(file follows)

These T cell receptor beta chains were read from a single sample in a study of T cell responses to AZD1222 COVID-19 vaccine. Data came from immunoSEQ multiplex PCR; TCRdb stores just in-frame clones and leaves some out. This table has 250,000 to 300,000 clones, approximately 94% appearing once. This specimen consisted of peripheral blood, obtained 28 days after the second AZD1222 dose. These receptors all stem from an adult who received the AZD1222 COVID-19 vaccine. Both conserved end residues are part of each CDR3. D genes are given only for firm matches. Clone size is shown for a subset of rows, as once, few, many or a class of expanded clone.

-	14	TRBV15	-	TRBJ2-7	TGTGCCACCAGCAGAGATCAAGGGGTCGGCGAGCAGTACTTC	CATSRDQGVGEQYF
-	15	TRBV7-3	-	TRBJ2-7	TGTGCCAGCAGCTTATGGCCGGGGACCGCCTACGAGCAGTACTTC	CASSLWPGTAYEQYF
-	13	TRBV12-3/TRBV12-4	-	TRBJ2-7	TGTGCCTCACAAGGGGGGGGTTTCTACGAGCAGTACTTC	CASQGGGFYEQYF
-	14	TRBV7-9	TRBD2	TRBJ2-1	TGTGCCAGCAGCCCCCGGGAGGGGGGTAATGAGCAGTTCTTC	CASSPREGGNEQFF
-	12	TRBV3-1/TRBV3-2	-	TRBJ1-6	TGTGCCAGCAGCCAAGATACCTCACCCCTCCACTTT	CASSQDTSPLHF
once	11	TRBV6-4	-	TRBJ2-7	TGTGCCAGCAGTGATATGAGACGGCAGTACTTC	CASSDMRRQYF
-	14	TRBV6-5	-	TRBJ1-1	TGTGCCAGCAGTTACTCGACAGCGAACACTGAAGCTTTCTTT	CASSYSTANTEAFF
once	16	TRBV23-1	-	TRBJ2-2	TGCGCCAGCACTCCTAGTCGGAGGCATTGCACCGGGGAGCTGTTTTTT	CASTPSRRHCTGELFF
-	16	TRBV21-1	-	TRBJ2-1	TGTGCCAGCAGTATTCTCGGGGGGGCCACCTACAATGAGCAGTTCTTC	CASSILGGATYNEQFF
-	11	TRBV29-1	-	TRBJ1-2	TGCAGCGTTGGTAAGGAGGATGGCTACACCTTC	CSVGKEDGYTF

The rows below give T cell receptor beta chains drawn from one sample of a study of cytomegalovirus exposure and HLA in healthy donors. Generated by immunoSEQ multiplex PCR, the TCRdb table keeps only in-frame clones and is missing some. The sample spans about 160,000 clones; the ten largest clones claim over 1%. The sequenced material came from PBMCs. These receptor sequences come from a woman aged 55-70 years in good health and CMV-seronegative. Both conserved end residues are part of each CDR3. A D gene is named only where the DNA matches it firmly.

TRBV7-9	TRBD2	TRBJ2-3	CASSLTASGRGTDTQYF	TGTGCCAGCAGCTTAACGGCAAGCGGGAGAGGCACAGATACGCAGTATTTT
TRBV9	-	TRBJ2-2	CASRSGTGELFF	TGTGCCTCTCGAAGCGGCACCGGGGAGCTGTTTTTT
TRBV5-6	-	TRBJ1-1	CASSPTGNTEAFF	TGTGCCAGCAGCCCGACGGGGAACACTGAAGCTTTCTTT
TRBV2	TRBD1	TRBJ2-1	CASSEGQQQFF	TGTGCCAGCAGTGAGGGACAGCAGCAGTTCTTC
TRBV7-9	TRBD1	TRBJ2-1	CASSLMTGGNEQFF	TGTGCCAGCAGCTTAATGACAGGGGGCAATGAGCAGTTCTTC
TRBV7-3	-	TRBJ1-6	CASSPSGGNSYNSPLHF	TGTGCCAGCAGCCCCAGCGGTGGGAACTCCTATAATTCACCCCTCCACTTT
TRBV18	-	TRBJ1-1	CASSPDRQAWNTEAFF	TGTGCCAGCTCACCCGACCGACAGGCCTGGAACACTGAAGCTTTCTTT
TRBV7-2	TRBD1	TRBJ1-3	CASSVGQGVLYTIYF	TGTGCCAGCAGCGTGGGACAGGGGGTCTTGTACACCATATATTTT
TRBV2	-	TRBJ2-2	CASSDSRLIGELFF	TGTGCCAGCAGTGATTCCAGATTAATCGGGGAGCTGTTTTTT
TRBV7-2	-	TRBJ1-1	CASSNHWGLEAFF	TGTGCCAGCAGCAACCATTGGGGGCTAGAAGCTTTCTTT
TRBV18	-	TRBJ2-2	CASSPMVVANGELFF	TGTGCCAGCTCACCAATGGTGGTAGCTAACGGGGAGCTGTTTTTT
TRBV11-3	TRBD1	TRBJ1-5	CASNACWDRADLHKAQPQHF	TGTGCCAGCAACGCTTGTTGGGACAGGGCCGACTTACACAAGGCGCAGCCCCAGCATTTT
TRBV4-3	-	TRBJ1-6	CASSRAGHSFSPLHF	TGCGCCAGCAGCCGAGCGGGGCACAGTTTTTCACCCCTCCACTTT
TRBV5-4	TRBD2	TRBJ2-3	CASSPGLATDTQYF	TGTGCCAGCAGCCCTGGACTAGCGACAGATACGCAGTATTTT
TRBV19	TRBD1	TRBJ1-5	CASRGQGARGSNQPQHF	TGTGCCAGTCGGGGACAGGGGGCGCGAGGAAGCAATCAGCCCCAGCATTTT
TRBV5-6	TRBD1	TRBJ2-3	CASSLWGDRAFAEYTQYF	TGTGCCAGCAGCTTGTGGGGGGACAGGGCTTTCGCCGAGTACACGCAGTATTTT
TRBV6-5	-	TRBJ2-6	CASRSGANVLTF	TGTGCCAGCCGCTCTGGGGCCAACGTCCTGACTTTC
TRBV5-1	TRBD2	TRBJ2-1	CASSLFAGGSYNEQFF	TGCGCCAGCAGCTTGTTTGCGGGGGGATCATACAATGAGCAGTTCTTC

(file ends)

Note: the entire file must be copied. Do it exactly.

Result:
These T cell receptor beta chains were read from a single sample in a study of T cell responses to AZD1222 COVID-19 vaccine. Data came from immunoSEQ multiplex PCR; TCRdb stores just in-frame clones and leaves some out. This table has 250,000 to 300,000 clones, approximately 94% appearing once. This specimen consisted of peripheral blood, obtained 28 days after the second AZD1222 dose. These receptors all stem from an adult who received the AZD1222 COVID-19 vaccine. Both conserved end residues are part of each CDR3. D genes are given only for firm matches. Clone size is shown for a subset of rows, as once, few, many or a class of expanded clone.

-	14	TRBV15	-	TRBJ2-7	TGTGCCACCAGCAGAGATCAAGGGGTCGGCGAGCAGTACTTC	CATSRDQGVGEQYF
-	15	TRBV7-3	-	TRBJ2-7	TGTGCCAGCAGCTTATGGCCGGGGACCGCCTACGAGCAGTACTTC	CASSLWPGTAYEQYF
-	13	TRBV12-3/TRBV12-4	-	TRBJ2-7	TGTGCCTCACAAGGGGGGGGTTTCTACGAGCAGTACTTC	CASQGGGFYEQYF
-	14	TRBV7-9	TRBD2	TRBJ2-1	TGTGCCAGCAGCCCCCGGGAGGGGGGTAATGAGCAGTTCTTC	CASSPREGGNEQFF
-	12	TRBV3-1/TRBV3-2	-	TRBJ1-6	TGTGCCAGCAGCCAAGATACCTCACCCCTCCACTTT	CASSQDTSPLHF
once	11	TRBV6-4	-	TRBJ2-7	TGTGCCAGCAGTGATATGAGACGGCAGTACTTC	CASSDMRRQYF
-	14	TRBV6-5	-	TRBJ1-1	TGTGCCAGCAGTTACTCGACAGCGAACACTGAAGCTTTCTTT	CASSYSTANTEAFF
once	16	TRBV23-1	-	TRBJ2-2	TGCGCCAGCACTCCTAGTCGGAGGCATTGCACCGGGGAGCTGTTTTTT	CASTPSRRHCTGELFF
-	16	TRBV21-1	-	TRBJ2-1	TGTGCCAGCAGTATTCTCGGGGGGGCCACCTACAATGAGCAGTTCTTC	CASSILGGATYNEQFF
-	11	TRBV29-1	-	TRBJ1-2	TGCAGCGTTGGTAAGGAGGATGGCTACACCTTC	CSVGKEDGYTF

The rows below give T cell receptor beta chains drawn from one sample of a study of cytomegalovirus exposure and HLA in healthy donors. Generated by immunoSEQ multiplex PCR, the TCRdb table keeps only in-frame clones and is missing some. The sample spans about 160,000 clones; the ten largest clones claim over 1%. The sequenced material came from PBMCs. These receptor sequences come from a woman aged 55-70 years in good health and CMV-seronegative. Both conserved end residues are part of each CDR3. A D gene is named only where the DNA matches it firmly.

TRBV7-9	TRBD2	TRBJ2-3	CASSLTASGRGTDTQYF	TGTGCCAGCAGCTTAACGGCAAGCGGGAGAGGCACAGATACGCAGTATTTT
TRBV9	-	TRBJ2-2	CASRSGTGELFF	TGTGCCTCTCGAAGCGGCACCGGGGAGCTGTTTTTT
TRBV5-6	-	TRBJ1-1	CASSPTGNTEAFF	TGTGCCAGCAGCCCGACGGGGAACACTGAAGCTTTCTTT
TRBV2	TRBD1	TRBJ2-1	CASSEGQQQFF	TGTGCCAGCAGTGAGGGACAGCAGCAGTTCTTC
TRBV7-9	TRBD1	TRBJ2-1	CASSLMTGGNEQFF	TGTGCCAGCAGCTTAATGACAGGGGGCAATGAGCAGTTCTTC
TRBV7-3	-	TRBJ1-6	CASSPSGGNSYNSPLHF	TGTGCCAGCAGCCCCAGCGGTGGGAACTCCTATAATTCACCCCTCCACTTT
TRBV18	-	TRBJ1-1	CASSPDRQAWNTEAFF	TGTGCCAGCTCACCCGACCGACAGGCCTGGAACACTGAAGCTTTCTTT
TRBV7-2	TRBD1	TRBJ1-3	CASSVGQGVLYTIYF	TGTGCCAGCAGCGTGGGACAGGGGGTCTTGTACACCATATATTTT
TRBV2	-	TRBJ2-2	CASSDSRLIGELFF	TGTGCCAGCAGTGATTCCAGATTAATCGGGGAGCTGTTTTTT
TRBV7-2	-	TRBJ1-1	CASSNHWGLEAFF	TGTGCCAGCAGCAACCATTGGGGGCTAGAAGCTTTCTTT
TRBV18	-	TRBJ2-2	CASSPMVVANGELFF	TGTGCCAGCTCACCAATGGTGGTAGCTAACGGGGAGCTGTTTTTT
TRBV11-3	TRBD1	TRBJ1-5	CASNACWDRADLHKAQPQHF	TGTGCCAGCAACGCTTGTTGGGACAGGGCCGACTTACACAAGGCGCAGCCCCAGCATTTT
TRBV4-3	-	TRBJ1-6	CASSRAGHSFSPLHF	TGCGCCAGCAGCCGAGCGGGGCACAGTTTTTCACCCCTCCACTTT
TRBV5-4	TRBD2	TRBJ2-3	CASSPGLATDTQYF	TGTGCCAGCAGCCCTGGACTAGCGACAGATACGCAGTATTTT
TRBV19	TRBD1	TRBJ1-5	CASRGQGARGSNQPQHF	TGTGCCAGTCGGGGACAGGGGGCGCGAGGAAGCAATCAGCCCCAGCATTTT
TRBV5-6	TRBD1	TRBJ2-3	CASSLWGDRAFAEYTQYF	TGTGCCAGCAGCTTGTGGGGGGACAGGGCTTTCGCCGAGTACACGCAGTATTTT
TRBV6-5	-	TRBJ2-6	CASRSGANVLTF	TGTGCCAGCCGCTCTGGGGCCAACGTCCTGACTTTC
TRBV5-1	TRBD2	TRBJ2-1	CASSLFAGGSYNEQFF	TGCGCCAGCAGCTTGTTTGCGGGGGGATCATACAATGAGCAGTTCTTC